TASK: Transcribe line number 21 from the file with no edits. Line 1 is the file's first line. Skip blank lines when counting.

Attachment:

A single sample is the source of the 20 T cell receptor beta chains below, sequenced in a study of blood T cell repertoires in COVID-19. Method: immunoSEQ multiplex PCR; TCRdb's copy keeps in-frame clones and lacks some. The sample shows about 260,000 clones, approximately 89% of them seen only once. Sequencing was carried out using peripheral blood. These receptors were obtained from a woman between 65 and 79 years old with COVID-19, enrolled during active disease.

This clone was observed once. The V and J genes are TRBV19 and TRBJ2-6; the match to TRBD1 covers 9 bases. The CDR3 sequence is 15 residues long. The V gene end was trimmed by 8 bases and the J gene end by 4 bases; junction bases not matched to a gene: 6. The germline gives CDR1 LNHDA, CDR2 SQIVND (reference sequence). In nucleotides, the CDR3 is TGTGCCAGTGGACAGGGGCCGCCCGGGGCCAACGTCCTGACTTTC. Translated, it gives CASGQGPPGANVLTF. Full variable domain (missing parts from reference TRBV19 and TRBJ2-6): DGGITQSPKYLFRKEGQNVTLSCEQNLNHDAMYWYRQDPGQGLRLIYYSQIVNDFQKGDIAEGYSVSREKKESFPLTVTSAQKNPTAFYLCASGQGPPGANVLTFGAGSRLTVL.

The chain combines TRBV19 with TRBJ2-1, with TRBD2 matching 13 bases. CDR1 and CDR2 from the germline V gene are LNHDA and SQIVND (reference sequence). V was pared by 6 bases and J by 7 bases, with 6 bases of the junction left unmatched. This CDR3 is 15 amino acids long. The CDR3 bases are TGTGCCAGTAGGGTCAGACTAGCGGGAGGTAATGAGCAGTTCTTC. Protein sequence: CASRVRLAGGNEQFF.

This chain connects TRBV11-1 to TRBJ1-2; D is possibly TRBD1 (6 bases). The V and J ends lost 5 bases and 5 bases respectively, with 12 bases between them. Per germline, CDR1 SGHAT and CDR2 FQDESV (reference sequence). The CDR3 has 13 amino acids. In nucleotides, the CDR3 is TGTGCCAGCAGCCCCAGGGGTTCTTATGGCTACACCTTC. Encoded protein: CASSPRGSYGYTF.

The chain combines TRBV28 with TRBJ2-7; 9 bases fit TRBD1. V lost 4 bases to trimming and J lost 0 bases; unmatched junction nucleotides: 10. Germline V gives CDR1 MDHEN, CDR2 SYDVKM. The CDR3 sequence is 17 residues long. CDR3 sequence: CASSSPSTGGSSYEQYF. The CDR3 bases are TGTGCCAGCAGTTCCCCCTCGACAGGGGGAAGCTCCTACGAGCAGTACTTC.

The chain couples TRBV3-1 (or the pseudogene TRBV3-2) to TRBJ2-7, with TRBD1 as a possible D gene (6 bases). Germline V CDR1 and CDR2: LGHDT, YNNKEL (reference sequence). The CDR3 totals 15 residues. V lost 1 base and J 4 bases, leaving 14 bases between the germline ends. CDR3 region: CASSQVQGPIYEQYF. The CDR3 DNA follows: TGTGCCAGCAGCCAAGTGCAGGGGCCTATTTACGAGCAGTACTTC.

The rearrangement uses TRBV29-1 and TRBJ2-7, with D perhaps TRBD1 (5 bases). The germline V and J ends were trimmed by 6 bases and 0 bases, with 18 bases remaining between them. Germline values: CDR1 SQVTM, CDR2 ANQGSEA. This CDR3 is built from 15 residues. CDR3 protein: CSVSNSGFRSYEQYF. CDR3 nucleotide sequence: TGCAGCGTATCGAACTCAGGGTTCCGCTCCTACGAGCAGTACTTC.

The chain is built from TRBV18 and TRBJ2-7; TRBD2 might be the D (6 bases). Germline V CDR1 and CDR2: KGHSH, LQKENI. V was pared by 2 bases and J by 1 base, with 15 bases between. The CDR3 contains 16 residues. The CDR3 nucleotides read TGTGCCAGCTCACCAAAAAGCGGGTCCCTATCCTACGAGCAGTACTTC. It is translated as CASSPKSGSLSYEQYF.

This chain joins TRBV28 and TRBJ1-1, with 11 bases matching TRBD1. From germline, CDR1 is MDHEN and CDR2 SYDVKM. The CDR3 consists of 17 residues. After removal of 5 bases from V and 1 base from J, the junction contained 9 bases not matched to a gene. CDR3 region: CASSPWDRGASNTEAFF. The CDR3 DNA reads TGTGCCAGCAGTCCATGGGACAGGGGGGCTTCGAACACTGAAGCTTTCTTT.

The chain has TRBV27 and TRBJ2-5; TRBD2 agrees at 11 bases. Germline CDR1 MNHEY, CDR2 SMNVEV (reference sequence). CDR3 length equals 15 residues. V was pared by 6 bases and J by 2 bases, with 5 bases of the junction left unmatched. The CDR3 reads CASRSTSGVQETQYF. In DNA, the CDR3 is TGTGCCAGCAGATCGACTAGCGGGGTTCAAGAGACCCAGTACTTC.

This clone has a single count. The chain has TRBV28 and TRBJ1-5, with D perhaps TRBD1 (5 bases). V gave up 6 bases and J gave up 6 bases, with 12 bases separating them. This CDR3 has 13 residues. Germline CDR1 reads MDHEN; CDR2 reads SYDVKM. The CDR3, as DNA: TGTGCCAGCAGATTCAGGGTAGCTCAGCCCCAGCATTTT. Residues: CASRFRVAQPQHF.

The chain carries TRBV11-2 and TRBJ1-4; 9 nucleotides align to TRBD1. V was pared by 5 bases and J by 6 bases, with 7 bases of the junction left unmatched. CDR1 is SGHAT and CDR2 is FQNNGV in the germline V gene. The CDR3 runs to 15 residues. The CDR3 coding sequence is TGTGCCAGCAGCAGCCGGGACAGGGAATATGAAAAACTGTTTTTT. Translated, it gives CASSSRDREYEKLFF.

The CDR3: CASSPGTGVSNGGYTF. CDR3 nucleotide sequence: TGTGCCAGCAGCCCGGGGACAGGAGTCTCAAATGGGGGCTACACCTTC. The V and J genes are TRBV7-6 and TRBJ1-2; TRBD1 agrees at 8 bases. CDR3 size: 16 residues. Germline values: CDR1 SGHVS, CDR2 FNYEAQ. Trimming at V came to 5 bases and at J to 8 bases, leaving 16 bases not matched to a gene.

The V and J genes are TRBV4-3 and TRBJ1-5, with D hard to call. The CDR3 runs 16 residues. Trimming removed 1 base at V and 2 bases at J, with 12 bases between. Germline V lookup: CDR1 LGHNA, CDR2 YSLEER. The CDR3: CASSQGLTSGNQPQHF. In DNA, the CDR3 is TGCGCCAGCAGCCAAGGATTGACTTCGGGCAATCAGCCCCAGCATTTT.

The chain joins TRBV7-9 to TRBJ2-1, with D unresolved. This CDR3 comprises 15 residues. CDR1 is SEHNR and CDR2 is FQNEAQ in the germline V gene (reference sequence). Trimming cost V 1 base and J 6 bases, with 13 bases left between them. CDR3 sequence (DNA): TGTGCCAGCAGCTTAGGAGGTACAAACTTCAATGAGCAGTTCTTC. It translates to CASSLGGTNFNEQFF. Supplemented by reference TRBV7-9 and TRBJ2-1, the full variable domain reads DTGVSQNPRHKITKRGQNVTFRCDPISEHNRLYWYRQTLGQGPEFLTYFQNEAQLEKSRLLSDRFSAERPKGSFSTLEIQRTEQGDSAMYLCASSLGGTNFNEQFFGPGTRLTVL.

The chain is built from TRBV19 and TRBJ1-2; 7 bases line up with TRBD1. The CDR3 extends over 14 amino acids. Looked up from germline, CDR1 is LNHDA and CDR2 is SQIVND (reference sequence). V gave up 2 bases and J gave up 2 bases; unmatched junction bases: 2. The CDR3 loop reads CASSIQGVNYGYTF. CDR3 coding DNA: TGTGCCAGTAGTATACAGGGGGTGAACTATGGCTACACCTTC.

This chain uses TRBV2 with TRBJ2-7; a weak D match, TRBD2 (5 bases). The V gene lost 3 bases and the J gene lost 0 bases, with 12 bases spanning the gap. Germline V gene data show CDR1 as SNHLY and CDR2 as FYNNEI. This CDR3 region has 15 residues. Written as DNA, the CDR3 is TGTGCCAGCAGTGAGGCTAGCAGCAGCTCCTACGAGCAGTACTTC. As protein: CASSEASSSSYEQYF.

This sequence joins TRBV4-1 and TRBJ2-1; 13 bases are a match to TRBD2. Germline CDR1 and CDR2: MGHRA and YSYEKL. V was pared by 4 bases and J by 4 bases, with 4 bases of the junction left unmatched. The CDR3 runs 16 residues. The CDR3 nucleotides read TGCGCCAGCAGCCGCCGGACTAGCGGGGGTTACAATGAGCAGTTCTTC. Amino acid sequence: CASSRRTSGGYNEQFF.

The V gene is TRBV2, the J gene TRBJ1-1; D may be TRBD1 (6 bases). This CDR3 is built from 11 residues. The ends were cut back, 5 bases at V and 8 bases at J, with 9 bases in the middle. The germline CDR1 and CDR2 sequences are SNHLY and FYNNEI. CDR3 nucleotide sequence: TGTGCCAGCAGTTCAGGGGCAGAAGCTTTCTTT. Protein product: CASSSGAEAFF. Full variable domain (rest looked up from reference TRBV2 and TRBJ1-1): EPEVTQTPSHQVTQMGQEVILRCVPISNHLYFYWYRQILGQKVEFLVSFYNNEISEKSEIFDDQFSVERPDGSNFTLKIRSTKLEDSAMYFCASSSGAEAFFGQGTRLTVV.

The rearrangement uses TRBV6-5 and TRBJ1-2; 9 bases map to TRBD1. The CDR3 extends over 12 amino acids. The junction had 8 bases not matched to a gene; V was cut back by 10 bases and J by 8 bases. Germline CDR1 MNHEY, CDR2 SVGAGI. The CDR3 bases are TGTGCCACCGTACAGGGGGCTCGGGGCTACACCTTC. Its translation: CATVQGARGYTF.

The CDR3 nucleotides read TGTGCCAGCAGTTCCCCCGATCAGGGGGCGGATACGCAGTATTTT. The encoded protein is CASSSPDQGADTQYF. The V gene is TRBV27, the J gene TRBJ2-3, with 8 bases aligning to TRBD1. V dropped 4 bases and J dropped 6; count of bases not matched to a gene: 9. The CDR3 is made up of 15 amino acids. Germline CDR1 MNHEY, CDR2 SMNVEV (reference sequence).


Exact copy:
The CDR3 nucleotides read TGTGCCAGCAGTTCCCCCGATCAGGGGGCGGATACGCAGTATTTT. The encoded protein is CASSSPDQGADTQYF. The V gene is TRBV27, the J gene TRBJ2-3, with 8 bases aligning to TRBD1. V dropped 4 bases and J dropped 6; count of bases not matched to a gene: 9. The CDR3 is made up of 15 amino acids. Germline CDR1 MNHEY, CDR2 SMNVEV (reference sequence).